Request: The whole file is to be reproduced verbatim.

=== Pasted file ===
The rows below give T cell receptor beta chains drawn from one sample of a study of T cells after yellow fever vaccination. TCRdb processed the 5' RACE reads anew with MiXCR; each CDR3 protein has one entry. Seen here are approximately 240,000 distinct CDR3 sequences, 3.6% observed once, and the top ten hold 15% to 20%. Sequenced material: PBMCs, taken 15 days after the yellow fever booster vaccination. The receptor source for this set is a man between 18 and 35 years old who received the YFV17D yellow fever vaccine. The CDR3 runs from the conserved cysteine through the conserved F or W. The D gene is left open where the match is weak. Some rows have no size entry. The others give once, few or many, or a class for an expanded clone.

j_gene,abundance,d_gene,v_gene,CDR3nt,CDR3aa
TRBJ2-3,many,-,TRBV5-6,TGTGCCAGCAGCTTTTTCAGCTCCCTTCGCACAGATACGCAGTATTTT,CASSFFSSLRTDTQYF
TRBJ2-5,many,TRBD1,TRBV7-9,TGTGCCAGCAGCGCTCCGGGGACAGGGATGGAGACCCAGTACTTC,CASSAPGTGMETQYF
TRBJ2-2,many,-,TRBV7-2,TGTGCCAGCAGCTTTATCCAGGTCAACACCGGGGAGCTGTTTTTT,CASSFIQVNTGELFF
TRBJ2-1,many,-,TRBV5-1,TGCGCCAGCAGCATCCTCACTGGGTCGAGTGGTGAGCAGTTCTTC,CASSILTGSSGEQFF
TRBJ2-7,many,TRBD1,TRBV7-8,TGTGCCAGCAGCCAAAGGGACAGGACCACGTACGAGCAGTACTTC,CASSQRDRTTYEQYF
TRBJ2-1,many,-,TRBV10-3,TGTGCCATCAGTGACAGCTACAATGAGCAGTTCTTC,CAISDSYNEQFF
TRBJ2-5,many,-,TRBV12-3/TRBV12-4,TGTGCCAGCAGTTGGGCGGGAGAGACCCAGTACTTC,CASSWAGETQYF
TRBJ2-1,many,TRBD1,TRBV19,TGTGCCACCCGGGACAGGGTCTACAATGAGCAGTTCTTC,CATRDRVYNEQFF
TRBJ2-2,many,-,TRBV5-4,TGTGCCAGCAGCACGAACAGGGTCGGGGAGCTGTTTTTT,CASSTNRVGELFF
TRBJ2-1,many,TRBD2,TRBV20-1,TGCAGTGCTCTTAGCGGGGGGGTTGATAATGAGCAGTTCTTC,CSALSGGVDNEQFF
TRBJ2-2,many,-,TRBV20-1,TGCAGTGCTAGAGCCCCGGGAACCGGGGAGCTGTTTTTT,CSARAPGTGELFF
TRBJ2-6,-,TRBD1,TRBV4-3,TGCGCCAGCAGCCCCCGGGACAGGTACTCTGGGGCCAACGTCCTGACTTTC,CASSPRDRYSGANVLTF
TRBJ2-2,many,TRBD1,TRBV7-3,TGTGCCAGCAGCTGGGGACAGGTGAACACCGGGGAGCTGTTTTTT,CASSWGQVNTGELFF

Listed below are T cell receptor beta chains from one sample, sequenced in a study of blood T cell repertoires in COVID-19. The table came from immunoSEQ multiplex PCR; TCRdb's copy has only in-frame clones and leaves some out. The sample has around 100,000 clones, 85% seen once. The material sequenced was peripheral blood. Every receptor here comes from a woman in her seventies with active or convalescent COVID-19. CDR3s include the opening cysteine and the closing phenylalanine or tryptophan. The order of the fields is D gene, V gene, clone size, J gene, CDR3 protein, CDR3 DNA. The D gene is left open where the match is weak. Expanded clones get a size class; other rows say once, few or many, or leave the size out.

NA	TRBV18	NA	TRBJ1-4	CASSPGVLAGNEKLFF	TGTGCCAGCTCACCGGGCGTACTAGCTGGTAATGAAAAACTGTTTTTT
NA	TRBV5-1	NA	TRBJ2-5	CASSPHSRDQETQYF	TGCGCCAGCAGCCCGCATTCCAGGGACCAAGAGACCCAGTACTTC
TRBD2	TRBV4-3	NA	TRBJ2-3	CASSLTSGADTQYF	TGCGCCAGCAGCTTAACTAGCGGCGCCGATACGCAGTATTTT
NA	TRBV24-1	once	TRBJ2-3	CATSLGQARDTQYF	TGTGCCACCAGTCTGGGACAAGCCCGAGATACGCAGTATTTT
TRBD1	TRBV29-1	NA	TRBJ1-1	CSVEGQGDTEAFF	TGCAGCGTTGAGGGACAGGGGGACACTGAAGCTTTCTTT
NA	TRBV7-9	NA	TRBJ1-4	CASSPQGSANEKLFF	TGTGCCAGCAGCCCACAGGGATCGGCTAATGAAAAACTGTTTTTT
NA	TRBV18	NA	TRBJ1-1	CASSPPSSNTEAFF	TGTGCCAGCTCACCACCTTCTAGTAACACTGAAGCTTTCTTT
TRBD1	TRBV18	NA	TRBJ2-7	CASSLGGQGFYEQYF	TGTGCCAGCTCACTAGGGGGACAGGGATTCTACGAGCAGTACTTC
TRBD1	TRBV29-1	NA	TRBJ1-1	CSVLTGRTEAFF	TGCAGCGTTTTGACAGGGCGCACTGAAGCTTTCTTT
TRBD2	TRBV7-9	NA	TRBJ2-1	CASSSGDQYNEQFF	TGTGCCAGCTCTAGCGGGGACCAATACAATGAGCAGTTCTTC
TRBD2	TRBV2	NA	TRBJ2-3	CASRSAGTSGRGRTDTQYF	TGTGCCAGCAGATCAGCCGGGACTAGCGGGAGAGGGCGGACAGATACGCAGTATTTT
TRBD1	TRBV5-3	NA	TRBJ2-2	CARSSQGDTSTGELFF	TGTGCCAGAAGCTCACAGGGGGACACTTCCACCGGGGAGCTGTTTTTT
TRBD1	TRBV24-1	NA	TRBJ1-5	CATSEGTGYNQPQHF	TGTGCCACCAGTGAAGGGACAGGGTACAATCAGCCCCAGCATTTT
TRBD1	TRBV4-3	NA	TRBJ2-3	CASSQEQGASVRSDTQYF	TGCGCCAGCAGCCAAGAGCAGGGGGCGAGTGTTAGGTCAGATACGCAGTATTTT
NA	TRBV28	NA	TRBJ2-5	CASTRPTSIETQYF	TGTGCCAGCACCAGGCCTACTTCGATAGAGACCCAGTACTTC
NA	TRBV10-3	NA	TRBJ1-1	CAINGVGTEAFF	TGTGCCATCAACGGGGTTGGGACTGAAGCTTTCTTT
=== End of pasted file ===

The rows below give T cell receptor beta chains drawn from one sample of a study of T cells after yellow fever vaccination. TCRdb processed the 5' RACE reads anew with MiXCR; each CDR3 protein has one entry. Seen here are approximately 240,000 distinct CDR3 sequences, 3.6% observed once, and the top ten hold 15% to 20%. Sequenced material: PBMCs, taken 15 days after the yellow fever booster vaccination. The receptor source for this set is a man between 18 and 35 years old who received the YFV17D yellow fever vaccine. The CDR3 runs from the conserved cysteine through the conserved F or W. The D gene is left open where the match is weak. Some rows have no size entry. The others give once, few or many, or a class for an expanded clone.

j_gene,abundance,d_gene,v_gene,CDR3nt,CDR3aa
TRBJ2-3,many,-,TRBV5-6,TGTGCCAGCAGCTTTTTCAGCTCCCTTCGCACAGATACGCAGTATTTT,CASSFFSSLRTDTQYF
TRBJ2-5,many,TRBD1,TRBV7-9,TGTGCCAGCAGCGCTCCGGGGACAGGGATGGAGACCCAGTACTTC,CASSAPGTGMETQYF
TRBJ2-2,many,-,TRBV7-2,TGTGCCAGCAGCTTTATCCAGGTCAACACCGGGGAGCTGTTTTTT,CASSFIQVNTGELFF
TRBJ2-1,many,-,TRBV5-1,TGCGCCAGCAGCATCCTCACTGGGTCGAGTGGTGAGCAGTTCTTC,CASSILTGSSGEQFF
TRBJ2-7,many,TRBD1,TRBV7-8,TGTGCCAGCAGCCAAAGGGACAGGACCACGTACGAGCAGTACTTC,CASSQRDRTTYEQYF
TRBJ2-1,many,-,TRBV10-3,TGTGCCATCAGTGACAGCTACAATGAGCAGTTCTTC,CAISDSYNEQFF
TRBJ2-5,many,-,TRBV12-3/TRBV12-4,TGTGCCAGCAGTTGGGCGGGAGAGACCCAGTACTTC,CASSWAGETQYF
TRBJ2-1,many,TRBD1,TRBV19,TGTGCCACCCGGGACAGGGTCTACAATGAGCAGTTCTTC,CATRDRVYNEQFF
TRBJ2-2,many,-,TRBV5-4,TGTGCCAGCAGCACGAACAGGGTCGGGGAGCTGTTTTTT,CASSTNRVGELFF
TRBJ2-1,many,TRBD2,TRBV20-1,TGCAGTGCTCTTAGCGGGGGGGTTGATAATGAGCAGTTCTTC,CSALSGGVDNEQFF
TRBJ2-2,many,-,TRBV20-1,TGCAGTGCTAGAGCCCCGGGAACCGGGGAGCTGTTTTTT,CSARAPGTGELFF
TRBJ2-6,-,TRBD1,TRBV4-3,TGCGCCAGCAGCCCCCGGGACAGGTACTCTGGGGCCAACGTCCTGACTTTC,CASSPRDRYSGANVLTF
TRBJ2-2,many,TRBD1,TRBV7-3,TGTGCCAGCAGCTGGGGACAGGTGAACACCGGGGAGCTGTTTTTT,CASSWGQVNTGELFF

Listed below are T cell receptor beta chains from one sample, sequenced in a study of blood T cell repertoires in COVID-19. The table came from immunoSEQ multiplex PCR; TCRdb's copy has only in-frame clones and leaves some out. The sample has around 100,000 clones, 85% seen once. The material sequenced was peripheral blood. Every receptor here comes from a woman in her seventies with active or convalescent COVID-19. CDR3s include the opening cysteine and the closing phenylalanine or tryptophan. The order of the fields is D gene, V gene, clone size, J gene, CDR3 protein, CDR3 DNA. The D gene is left open where the match is weak. Expanded clones get a size class; other rows say once, few or many, or leave the size out.

NA	TRBV18	NA	TRBJ1-4	CASSPGVLAGNEKLFF	TGTGCCAGCTCACCGGGCGTACTAGCTGGTAATGAAAAACTGTTTTTT
NA	TRBV5-1	NA	TRBJ2-5	CASSPHSRDQETQYF	TGCGCCAGCAGCCCGCATTCCAGGGACCAAGAGACCCAGTACTTC
TRBD2	TRBV4-3	NA	TRBJ2-3	CASSLTSGADTQYF	TGCGCCAGCAGCTTAACTAGCGGCGCCGATACGCAGTATTTT
NA	TRBV24-1	once	TRBJ2-3	CATSLGQARDTQYF	TGTGCCACCAGTCTGGGACAAGCCCGAGATACGCAGTATTTT
TRBD1	TRBV29-1	NA	TRBJ1-1	CSVEGQGDTEAFF	TGCAGCGTTGAGGGACAGGGGGACACTGAAGCTTTCTTT
NA	TRBV7-9	NA	TRBJ1-4	CASSPQGSANEKLFF	TGTGCCAGCAGCCCACAGGGATCGGCTAATGAAAAACTGTTTTTT
NA	TRBV18	NA	TRBJ1-1	CASSPPSSNTEAFF	TGTGCCAGCTCACCACCTTCTAGTAACACTGAAGCTTTCTTT
TRBD1	TRBV18	NA	TRBJ2-7	CASSLGGQGFYEQYF	TGTGCCAGCTCACTAGGGGGACAGGGATTCTACGAGCAGTACTTC
TRBD1	TRBV29-1	NA	TRBJ1-1	CSVLTGRTEAFF	TGCAGCGTTTTGACAGGGCGCACTGAAGCTTTCTTT
TRBD2	TRBV7-9	NA	TRBJ2-1	CASSSGDQYNEQFF	TGTGCCAGCTCTAGCGGGGACCAATACAATGAGCAGTTCTTC
TRBD2	TRBV2	NA	TRBJ2-3	CASRSAGTSGRGRTDTQYF	TGTGCCAGCAGATCAGCCGGGACTAGCGGGAGAGGGCGGACAGATACGCAGTATTTT
TRBD1	TRBV5-3	NA	TRBJ2-2	CARSSQGDTSTGELFF	TGTGCCAGAAGCTCACAGGGGGACACTTCCACCGGGGAGCTGTTTTTT
TRBD1	TRBV24-1	NA	TRBJ1-5	CATSEGTGYNQPQHF	TGTGCCACCAGTGAAGGGACAGGGTACAATCAGCCCCAGCATTTT
TRBD1	TRBV4-3	NA	TRBJ2-3	CASSQEQGASVRSDTQYF	TGCGCCAGCAGCCAAGAGCAGGGGGCGAGTGTTAGGTCAGATACGCAGTATTTT
NA	TRBV28	NA	TRBJ2-5	CASTRPTSIETQYF	TGTGCCAGCACCAGGCCTACTTCGATAGAGACCCAGTACTTC
NA	TRBV10-3	NA	TRBJ1-1	CAINGVGTEAFF	TGTGCCATCAACGGGGTTGGGACTGAAGCTTTCTTT